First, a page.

Decrease of exports is temporary and Israel is still a center of innovation, says General manager of Intel Israel.
Science-oriented industry is one of the pillars of the local economy. In 2011, exports from this industry amounted to more than 45 percent of the total export of goods. These industries are also considered an engine of growth.
Consequently, the future of the industry is of prime importance to the local economy. The decrease in exports and the difficulty in raising funds to finance the industry is raising concern .
But is this a passing phase influenced by a combination of the current global downturn and the business cycle or are there deeper reasons? To find the answers to these questions, The Economic Post interviewed Maxine Fassberg, general manager of Intel Israel and VP of Intel’s Technology & Manufacturing Group.
“Currently, the hi-tech industry is going through a period that cannot be described as easy,” says Fassberg. “The origin of the problem stems from the fact that the science-based industry is export oriented and dependent on overseas finance. In my opinion, it is a temporary problem because the essentials are excellent. Israel is still a center of innovation, and our developers have fascinating ideas.
And that is what counts.
The current problems are imported. Demand in our hi-tech markets has declined because the EU, which accounts for one-third of our exports, is in the midst of an economic crisis. The US is in better shape, but its recovery from its own crisis is slow.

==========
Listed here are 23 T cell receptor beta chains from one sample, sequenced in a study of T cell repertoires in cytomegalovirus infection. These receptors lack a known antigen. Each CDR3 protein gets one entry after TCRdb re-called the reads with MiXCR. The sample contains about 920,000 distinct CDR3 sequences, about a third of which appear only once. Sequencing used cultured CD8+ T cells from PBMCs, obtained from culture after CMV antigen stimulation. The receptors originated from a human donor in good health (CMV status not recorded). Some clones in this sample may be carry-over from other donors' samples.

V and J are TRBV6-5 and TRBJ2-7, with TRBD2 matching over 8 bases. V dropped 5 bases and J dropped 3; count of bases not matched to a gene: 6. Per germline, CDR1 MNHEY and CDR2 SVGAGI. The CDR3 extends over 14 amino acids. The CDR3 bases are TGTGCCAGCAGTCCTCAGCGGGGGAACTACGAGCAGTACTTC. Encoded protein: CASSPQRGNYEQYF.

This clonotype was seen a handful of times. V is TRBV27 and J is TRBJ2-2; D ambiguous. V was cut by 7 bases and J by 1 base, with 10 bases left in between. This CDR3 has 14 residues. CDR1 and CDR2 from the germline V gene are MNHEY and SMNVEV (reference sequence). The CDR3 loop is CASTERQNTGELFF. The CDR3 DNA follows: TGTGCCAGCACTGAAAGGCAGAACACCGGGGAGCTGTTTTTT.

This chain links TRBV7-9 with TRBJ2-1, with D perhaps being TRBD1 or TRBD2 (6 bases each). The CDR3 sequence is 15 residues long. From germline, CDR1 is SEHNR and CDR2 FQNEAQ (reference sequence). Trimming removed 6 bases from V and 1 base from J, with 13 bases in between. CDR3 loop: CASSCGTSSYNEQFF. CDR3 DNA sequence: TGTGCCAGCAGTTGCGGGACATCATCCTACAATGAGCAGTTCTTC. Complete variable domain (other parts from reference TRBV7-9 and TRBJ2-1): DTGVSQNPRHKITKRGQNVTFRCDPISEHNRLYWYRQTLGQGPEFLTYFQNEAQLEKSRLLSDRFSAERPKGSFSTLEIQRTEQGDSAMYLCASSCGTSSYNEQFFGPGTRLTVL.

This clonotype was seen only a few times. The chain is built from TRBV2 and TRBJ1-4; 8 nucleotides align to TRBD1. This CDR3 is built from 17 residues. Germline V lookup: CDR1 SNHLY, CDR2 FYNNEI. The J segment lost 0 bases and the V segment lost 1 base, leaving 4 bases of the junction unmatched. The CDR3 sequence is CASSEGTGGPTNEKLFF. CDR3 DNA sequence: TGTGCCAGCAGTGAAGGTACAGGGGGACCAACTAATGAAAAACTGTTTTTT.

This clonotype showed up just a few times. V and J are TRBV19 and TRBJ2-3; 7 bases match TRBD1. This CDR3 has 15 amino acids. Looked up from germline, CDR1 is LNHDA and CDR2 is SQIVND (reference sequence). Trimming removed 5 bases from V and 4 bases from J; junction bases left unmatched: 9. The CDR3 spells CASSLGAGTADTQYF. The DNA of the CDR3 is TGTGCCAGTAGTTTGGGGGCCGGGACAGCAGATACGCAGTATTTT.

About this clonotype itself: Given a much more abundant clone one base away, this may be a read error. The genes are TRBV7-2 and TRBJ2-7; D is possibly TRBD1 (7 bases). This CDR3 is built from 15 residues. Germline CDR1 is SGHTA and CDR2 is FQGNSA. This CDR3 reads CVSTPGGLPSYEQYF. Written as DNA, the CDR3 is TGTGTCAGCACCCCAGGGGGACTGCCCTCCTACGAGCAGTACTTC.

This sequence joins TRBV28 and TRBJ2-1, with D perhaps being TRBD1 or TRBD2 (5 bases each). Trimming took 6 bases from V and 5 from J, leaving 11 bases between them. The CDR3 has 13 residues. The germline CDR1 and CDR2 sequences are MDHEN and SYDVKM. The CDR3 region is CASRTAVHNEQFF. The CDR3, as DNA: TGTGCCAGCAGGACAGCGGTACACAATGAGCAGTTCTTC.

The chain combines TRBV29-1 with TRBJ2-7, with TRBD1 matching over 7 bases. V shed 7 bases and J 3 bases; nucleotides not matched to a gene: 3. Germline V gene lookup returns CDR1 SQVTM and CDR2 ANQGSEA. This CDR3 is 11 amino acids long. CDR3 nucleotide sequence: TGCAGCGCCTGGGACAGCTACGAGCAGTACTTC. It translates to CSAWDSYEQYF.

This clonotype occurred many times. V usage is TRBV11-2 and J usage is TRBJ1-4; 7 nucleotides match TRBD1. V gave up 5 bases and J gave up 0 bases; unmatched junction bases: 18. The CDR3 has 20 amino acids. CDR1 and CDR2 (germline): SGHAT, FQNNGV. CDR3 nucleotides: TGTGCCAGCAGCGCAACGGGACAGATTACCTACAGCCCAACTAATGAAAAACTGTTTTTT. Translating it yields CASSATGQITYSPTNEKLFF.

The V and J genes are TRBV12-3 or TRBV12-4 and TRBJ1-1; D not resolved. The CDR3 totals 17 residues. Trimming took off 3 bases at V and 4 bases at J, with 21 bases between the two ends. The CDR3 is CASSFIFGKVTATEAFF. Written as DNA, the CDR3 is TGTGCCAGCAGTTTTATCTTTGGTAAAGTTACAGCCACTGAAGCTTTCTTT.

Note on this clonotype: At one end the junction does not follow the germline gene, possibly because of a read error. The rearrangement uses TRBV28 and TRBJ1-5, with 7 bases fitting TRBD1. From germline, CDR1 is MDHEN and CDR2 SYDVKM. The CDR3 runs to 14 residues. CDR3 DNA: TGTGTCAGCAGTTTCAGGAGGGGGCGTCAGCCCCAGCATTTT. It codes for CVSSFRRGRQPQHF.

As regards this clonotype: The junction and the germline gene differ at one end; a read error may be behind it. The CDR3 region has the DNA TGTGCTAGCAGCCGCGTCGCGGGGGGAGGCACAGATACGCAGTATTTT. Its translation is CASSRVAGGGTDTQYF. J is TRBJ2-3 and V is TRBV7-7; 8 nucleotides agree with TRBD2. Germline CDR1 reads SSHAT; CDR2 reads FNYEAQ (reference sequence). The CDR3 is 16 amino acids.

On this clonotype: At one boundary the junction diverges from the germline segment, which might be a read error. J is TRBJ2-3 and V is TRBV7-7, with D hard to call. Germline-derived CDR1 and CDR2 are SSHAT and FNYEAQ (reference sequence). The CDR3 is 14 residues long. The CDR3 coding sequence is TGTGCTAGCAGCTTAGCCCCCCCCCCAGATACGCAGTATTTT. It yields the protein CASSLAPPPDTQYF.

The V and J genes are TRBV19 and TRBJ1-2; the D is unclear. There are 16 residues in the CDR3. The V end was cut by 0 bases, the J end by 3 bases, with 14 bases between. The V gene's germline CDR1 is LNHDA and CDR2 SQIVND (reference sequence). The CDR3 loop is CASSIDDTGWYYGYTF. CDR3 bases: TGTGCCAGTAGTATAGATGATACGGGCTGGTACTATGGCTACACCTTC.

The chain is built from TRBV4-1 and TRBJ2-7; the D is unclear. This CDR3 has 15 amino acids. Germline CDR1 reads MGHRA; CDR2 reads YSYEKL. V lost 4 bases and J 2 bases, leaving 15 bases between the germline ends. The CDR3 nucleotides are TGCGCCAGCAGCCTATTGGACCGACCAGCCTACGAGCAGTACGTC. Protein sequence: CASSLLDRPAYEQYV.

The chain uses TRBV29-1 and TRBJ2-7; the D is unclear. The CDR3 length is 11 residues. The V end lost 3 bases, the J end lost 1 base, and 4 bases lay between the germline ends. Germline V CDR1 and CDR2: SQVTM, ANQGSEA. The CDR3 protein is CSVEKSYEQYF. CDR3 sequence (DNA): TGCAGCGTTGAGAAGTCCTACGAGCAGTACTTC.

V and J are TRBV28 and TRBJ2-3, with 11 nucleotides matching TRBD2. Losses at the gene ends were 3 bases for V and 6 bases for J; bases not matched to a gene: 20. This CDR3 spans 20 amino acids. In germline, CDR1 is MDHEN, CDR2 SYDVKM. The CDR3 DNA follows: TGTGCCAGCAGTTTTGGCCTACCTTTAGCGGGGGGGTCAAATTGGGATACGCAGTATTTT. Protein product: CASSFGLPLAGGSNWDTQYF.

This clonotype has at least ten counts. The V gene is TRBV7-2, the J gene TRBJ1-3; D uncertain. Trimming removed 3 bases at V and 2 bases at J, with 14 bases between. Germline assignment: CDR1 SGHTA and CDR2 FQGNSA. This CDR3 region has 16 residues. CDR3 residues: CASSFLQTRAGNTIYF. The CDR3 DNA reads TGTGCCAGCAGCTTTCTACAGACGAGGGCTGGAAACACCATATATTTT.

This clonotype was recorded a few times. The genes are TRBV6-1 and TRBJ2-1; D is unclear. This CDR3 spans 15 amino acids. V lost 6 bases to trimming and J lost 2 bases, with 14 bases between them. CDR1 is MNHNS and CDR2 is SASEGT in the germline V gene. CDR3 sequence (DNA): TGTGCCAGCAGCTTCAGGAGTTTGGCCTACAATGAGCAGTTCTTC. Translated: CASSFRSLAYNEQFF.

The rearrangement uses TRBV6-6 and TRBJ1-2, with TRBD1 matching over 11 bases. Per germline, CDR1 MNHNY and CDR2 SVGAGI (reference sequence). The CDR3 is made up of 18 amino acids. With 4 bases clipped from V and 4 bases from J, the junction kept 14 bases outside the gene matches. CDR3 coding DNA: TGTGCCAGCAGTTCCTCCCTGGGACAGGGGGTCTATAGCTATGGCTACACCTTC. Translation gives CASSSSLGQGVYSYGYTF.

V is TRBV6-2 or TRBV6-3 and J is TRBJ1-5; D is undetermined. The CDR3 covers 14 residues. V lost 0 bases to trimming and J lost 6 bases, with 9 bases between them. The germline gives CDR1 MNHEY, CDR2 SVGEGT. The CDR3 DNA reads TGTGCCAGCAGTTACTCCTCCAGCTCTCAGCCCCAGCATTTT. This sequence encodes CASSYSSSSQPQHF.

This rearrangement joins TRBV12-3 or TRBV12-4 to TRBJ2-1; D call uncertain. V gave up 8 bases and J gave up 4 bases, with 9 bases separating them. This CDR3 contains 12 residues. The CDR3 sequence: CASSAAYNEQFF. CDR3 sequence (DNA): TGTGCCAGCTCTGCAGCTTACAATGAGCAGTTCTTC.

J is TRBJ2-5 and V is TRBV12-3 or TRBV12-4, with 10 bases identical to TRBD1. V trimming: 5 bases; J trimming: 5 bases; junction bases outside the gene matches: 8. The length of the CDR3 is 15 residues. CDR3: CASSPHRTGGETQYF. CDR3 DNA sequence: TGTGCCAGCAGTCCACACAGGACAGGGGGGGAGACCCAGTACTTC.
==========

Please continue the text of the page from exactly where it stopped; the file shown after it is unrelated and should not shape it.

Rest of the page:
The Far East, which is considered the world’s early adopters, has its problems. China has a strong GDP growth, but it is low compared to its performance in the past.
The same holds true for raising money to finance the hi-tech industries, and especially start-ups. The world is strapped for money. It is not only local VC funds that are feeling the pinch; it is also the VC funds in the US and Europe,” she says.
“But this, in my opinion, is a passing phase and, consequently, I believe that we should invest in this downturn,” she is quick to add. “A downturn is followed by an upturn, By investing when the business cycle is at the trough, one can reap the benefits when the cycle reaches its peak.”
Most executives of science-oriented companies complain that there is a shortage of personnel. Do you agree?
I wouldn’t say there is a shortage of engineers, but there is a shortage of technicians. This is an endemic problem for the local economy as a whole. The education system produces doctors, engineers, biologists, etc. But it does not produce carpenters, metal workers, plumbers, printers, etc., nor does it produce the much-needed technicians for the hi-tech industry – i.e., people who have two-year degrees in electronics, robotics, mechanical engineering and so forth…Read More>>